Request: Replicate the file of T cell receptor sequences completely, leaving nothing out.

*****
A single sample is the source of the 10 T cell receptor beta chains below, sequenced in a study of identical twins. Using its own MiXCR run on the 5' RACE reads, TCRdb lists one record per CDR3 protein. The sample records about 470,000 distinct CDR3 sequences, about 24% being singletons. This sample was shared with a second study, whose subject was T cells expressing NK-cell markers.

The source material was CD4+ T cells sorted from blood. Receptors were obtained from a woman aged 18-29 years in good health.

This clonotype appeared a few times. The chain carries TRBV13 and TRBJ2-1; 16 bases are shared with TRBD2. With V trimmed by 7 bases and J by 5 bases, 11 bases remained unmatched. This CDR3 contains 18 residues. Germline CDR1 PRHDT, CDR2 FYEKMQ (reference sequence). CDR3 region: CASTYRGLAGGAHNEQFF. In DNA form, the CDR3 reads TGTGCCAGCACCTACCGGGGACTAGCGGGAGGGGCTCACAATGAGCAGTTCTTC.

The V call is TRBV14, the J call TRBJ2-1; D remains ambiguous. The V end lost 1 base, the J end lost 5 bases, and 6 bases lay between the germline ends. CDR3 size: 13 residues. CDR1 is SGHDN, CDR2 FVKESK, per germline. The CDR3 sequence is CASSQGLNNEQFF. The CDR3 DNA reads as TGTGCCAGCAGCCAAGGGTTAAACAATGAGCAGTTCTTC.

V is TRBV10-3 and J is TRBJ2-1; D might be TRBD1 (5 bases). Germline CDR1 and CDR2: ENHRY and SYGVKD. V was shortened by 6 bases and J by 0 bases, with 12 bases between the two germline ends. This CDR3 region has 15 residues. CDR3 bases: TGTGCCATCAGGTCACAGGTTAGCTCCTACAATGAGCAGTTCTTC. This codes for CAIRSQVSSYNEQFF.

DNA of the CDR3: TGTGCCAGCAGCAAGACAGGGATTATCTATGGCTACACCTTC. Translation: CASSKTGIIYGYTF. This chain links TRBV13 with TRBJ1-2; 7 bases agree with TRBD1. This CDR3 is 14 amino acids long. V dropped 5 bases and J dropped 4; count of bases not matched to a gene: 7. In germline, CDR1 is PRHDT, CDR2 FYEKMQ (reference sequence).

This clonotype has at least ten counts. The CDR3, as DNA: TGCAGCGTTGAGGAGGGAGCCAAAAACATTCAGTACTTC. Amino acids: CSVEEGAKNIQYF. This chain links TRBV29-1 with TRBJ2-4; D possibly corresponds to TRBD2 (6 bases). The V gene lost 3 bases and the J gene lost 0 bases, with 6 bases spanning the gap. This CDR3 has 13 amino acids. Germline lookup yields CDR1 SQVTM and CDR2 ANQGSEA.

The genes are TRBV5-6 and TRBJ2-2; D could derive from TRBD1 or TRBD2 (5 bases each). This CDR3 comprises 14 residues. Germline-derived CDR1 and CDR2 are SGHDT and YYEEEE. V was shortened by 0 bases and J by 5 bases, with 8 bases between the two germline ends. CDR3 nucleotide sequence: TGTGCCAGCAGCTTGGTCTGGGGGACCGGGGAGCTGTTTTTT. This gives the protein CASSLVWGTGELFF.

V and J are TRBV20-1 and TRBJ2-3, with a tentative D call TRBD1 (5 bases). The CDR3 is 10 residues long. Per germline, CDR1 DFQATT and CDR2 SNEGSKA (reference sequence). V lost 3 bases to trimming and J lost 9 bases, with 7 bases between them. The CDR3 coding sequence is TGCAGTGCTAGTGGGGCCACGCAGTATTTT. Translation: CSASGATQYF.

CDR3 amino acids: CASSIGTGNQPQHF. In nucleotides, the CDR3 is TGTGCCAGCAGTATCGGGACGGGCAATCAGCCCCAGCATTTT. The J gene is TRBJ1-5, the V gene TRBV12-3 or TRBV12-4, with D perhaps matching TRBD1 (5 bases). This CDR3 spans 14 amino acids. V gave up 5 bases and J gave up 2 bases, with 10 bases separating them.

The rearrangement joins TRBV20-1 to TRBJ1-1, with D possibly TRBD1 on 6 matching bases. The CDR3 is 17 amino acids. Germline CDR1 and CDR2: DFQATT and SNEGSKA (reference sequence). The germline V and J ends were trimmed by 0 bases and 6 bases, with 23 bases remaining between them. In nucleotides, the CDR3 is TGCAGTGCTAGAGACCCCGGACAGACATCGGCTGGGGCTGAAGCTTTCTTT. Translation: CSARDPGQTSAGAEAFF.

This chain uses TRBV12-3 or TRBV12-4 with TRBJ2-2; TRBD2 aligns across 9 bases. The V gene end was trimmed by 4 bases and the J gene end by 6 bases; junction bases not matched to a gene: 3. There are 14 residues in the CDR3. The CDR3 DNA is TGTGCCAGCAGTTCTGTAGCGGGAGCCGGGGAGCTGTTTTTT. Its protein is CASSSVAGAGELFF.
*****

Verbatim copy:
A single sample is the source of the 10 T cell receptor beta chains below, sequenced in a study of identical twins. Using its own MiXCR run on the 5' RACE reads, TCRdb lists one record per CDR3 protein. The sample records about 470,000 distinct CDR3 sequences, about 24% being singletons. This sample was shared with a second study, whose subject was T cells expressing NK-cell markers.

The source material was CD4+ T cells sorted from blood. Receptors were obtained from a woman aged 18-29 years in good health.

This clonotype appeared a few times. The chain carries TRBV13 and TRBJ2-1; 16 bases are shared with TRBD2. With V trimmed by 7 bases and J by 5 bases, 11 bases remained unmatched. This CDR3 contains 18 residues. Germline CDR1 PRHDT, CDR2 FYEKMQ (reference sequence). CDR3 region: CASTYRGLAGGAHNEQFF. In DNA form, the CDR3 reads TGTGCCAGCACCTACCGGGGACTAGCGGGAGGGGCTCACAATGAGCAGTTCTTC.

The V call is TRBV14, the J call TRBJ2-1; D remains ambiguous. The V end lost 1 base, the J end lost 5 bases, and 6 bases lay between the germline ends. CDR3 size: 13 residues. CDR1 is SGHDN, CDR2 FVKESK, per germline. The CDR3 sequence is CASSQGLNNEQFF. The CDR3 DNA reads as TGTGCCAGCAGCCAAGGGTTAAACAATGAGCAGTTCTTC.

V is TRBV10-3 and J is TRBJ2-1; D might be TRBD1 (5 bases). Germline CDR1 and CDR2: ENHRY and SYGVKD. V was shortened by 6 bases and J by 0 bases, with 12 bases between the two germline ends. This CDR3 region has 15 residues. CDR3 bases: TGTGCCATCAGGTCACAGGTTAGCTCCTACAATGAGCAGTTCTTC. This codes for CAIRSQVSSYNEQFF.

DNA of the CDR3: TGTGCCAGCAGCAAGACAGGGATTATCTATGGCTACACCTTC. Translation: CASSKTGIIYGYTF. This chain links TRBV13 with TRBJ1-2; 7 bases agree with TRBD1. This CDR3 is 14 amino acids long. V dropped 5 bases and J dropped 4; count of bases not matched to a gene: 7. In germline, CDR1 is PRHDT, CDR2 FYEKMQ (reference sequence).

This clonotype has at least ten counts. The CDR3, as DNA: TGCAGCGTTGAGGAGGGAGCCAAAAACATTCAGTACTTC. Amino acids: CSVEEGAKNIQYF. This chain links TRBV29-1 with TRBJ2-4; D possibly corresponds to TRBD2 (6 bases). The V gene lost 3 bases and the J gene lost 0 bases, with 6 bases spanning the gap. This CDR3 has 13 amino acids. Germline lookup yields CDR1 SQVTM and CDR2 ANQGSEA.

The genes are TRBV5-6 and TRBJ2-2; D could derive from TRBD1 or TRBD2 (5 bases each). This CDR3 comprises 14 residues. Germline-derived CDR1 and CDR2 are SGHDT and YYEEEE. V was shortened by 0 bases and J by 5 bases, with 8 bases between the two germline ends. CDR3 nucleotide sequence: TGTGCCAGCAGCTTGGTCTGGGGGACCGGGGAGCTGTTTTTT. This gives the protein CASSLVWGTGELFF.

V and J are TRBV20-1 and TRBJ2-3, with a tentative D call TRBD1 (5 bases). The CDR3 is 10 residues long. Per germline, CDR1 DFQATT and CDR2 SNEGSKA (reference sequence). V lost 3 bases to trimming and J lost 9 bases, with 7 bases between them. The CDR3 coding sequence is TGCAGTGCTAGTGGGGCCACGCAGTATTTT. Translation: CSASGATQYF.

CDR3 amino acids: CASSIGTGNQPQHF. In nucleotides, the CDR3 is TGTGCCAGCAGTATCGGGACGGGCAATCAGCCCCAGCATTTT. The J gene is TRBJ1-5, the V gene TRBV12-3 or TRBV12-4, with D perhaps matching TRBD1 (5 bases). This CDR3 spans 14 amino acids. V gave up 5 bases and J gave up 2 bases, with 10 bases separating them.

The rearrangement joins TRBV20-1 to TRBJ1-1, with D possibly TRBD1 on 6 matching bases. The CDR3 is 17 amino acids. Germline CDR1 and CDR2: DFQATT and SNEGSKA (reference sequence). The germline V and J ends were trimmed by 0 bases and 6 bases, with 23 bases remaining between them. In nucleotides, the CDR3 is TGCAGTGCTAGAGACCCCGGACAGACATCGGCTGGGGCTGAAGCTTTCTTT. Translation: CSARDPGQTSAGAEAFF.

This chain uses TRBV12-3 or TRBV12-4 with TRBJ2-2; TRBD2 aligns across 9 bases. The V gene end was trimmed by 4 bases and the J gene end by 6 bases; junction bases not matched to a gene: 3. There are 14 residues in the CDR3. The CDR3 DNA is TGTGCCAGCAGTTCTGTAGCGGGAGCCGGGGAGCTGTTTTTT. Its protein is CASSSVAGAGELFF.